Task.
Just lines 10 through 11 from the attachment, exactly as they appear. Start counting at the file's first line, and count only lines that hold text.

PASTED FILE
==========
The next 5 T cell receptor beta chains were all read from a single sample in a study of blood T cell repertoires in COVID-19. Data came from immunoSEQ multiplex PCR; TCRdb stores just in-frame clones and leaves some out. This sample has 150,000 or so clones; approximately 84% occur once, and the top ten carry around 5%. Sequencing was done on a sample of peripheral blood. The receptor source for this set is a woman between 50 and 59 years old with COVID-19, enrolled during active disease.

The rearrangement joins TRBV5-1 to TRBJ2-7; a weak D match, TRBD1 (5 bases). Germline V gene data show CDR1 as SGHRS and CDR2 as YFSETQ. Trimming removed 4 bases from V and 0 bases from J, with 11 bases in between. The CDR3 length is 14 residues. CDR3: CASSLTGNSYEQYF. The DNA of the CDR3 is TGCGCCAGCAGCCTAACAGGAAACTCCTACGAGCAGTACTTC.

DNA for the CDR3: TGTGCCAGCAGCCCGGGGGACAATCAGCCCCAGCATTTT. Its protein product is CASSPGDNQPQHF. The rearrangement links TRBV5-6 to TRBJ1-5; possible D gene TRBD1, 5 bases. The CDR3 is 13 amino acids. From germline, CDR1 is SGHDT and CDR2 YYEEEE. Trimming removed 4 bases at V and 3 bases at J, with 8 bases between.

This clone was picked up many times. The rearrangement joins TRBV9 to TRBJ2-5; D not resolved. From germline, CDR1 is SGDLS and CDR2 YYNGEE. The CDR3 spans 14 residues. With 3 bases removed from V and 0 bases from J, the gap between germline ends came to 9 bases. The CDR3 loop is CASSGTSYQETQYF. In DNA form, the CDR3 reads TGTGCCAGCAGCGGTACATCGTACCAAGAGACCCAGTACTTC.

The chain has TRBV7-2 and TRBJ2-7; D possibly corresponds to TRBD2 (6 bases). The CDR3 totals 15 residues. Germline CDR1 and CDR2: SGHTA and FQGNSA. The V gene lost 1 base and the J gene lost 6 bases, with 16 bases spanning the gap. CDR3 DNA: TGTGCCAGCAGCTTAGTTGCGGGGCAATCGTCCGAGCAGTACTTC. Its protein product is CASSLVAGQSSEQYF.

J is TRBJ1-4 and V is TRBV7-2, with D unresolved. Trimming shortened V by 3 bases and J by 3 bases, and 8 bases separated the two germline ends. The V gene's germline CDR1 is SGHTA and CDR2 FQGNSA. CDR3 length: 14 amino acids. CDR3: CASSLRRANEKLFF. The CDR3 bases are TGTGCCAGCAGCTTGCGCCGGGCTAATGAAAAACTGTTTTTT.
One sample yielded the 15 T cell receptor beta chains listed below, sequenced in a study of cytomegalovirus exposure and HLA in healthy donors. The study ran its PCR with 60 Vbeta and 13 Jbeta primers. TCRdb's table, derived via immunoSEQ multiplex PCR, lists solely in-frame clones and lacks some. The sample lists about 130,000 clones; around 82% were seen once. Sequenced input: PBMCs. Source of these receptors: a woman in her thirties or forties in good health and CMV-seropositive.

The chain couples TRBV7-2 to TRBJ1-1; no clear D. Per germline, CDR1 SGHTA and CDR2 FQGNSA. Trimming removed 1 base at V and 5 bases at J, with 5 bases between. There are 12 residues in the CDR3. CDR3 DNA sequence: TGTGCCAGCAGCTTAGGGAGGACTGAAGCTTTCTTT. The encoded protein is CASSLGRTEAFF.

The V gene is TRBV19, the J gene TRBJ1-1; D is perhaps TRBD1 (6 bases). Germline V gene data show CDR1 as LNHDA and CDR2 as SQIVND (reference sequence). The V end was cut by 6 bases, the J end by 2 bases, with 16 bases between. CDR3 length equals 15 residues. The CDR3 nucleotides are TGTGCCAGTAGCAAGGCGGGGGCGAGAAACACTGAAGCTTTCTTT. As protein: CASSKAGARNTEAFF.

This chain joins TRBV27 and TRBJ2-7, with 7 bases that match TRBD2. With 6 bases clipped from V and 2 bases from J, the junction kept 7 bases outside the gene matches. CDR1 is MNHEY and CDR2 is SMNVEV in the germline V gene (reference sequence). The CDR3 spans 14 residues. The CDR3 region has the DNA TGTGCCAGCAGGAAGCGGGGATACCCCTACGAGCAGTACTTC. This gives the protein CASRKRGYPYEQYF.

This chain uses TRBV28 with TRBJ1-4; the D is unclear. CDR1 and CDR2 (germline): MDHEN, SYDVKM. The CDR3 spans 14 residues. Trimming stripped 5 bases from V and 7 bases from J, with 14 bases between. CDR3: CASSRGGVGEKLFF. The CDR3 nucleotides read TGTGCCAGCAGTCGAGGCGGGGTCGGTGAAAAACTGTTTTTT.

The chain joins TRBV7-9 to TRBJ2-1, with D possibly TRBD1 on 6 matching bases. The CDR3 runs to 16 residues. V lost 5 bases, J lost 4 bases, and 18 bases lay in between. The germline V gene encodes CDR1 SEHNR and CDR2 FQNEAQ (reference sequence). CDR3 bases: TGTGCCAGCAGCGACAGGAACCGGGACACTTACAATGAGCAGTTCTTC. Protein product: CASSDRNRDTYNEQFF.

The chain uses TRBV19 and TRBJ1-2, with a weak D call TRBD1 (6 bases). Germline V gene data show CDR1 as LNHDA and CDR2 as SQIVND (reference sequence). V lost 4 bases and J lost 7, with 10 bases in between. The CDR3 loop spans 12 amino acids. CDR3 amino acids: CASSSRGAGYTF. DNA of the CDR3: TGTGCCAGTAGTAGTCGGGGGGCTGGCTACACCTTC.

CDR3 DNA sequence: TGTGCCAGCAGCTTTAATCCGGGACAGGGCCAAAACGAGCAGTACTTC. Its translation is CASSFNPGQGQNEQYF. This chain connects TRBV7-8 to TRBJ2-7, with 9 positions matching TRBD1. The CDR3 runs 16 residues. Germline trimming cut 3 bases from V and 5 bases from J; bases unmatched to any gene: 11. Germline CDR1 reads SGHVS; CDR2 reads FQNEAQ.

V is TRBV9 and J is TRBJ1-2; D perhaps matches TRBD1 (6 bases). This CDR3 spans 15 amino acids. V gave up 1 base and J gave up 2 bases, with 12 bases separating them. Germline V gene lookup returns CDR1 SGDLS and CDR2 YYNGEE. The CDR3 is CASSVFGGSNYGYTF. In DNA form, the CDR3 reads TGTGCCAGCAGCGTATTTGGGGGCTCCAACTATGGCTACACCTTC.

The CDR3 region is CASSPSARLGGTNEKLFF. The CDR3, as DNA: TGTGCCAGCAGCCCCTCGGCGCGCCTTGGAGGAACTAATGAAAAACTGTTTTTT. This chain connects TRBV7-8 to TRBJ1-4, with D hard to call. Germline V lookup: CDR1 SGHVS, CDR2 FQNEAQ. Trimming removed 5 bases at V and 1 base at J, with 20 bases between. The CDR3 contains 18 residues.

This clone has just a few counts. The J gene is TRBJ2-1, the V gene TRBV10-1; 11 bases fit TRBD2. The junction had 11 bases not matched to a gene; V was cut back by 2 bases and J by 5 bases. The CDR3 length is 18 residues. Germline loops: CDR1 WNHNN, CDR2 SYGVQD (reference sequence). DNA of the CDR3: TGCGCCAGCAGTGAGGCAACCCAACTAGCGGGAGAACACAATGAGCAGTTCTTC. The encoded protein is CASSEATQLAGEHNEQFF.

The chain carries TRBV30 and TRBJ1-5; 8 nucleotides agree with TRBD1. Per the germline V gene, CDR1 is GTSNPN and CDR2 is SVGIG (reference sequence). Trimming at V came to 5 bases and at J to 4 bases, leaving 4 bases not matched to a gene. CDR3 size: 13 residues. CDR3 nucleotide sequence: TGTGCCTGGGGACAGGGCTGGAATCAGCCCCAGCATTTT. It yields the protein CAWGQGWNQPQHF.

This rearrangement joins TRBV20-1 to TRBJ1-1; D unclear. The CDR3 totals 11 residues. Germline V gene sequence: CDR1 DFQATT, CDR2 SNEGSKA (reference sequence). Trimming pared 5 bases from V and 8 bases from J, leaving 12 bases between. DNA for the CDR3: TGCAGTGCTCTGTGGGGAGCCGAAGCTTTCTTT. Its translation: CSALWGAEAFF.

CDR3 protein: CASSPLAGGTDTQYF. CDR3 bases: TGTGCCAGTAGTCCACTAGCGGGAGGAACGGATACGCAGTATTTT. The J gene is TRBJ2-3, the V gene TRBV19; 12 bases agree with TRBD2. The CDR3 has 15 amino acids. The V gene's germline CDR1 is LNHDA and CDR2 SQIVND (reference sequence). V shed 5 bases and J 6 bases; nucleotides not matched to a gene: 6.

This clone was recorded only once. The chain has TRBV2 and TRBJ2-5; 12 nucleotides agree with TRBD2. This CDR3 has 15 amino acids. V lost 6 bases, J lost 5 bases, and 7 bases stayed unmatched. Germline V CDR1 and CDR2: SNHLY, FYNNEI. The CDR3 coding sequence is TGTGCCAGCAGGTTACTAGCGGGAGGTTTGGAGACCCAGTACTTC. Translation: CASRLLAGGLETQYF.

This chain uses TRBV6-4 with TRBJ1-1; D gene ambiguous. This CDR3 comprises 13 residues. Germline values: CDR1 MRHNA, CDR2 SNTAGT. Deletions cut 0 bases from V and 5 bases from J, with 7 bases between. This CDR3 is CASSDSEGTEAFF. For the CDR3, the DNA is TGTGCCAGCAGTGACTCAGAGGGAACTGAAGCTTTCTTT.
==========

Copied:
This chain joins TRBV27 and TRBJ2-7, with 7 bases that match TRBD2. With 6 bases clipped from V and 2 bases from J, the junction kept 7 bases outside the gene matches. CDR1 is MNHEY and CDR2 is SMNVEV in the germline V gene (reference sequence). The CDR3 spans 14 residues. The CDR3 region has the DNA TGTGCCAGCAGGAAGCGGGGATACCCCTACGAGCAGTACTTC. This gives the protein CASRKRGYPYEQYF.

This chain uses TRBV28 with TRBJ1-4; the D is unclear. CDR1 and CDR2 (germline): MDHEN, SYDVKM. The CDR3 spans 14 residues. Trimming stripped 5 bases from V and 7 bases from J, with 14 bases between. CDR3: CASSRGGVGEKLFF. The CDR3 nucleotides read TGTGCCAGCAGTCGAGGCGGGGTCGGTGAAAAACTGTTTTTT.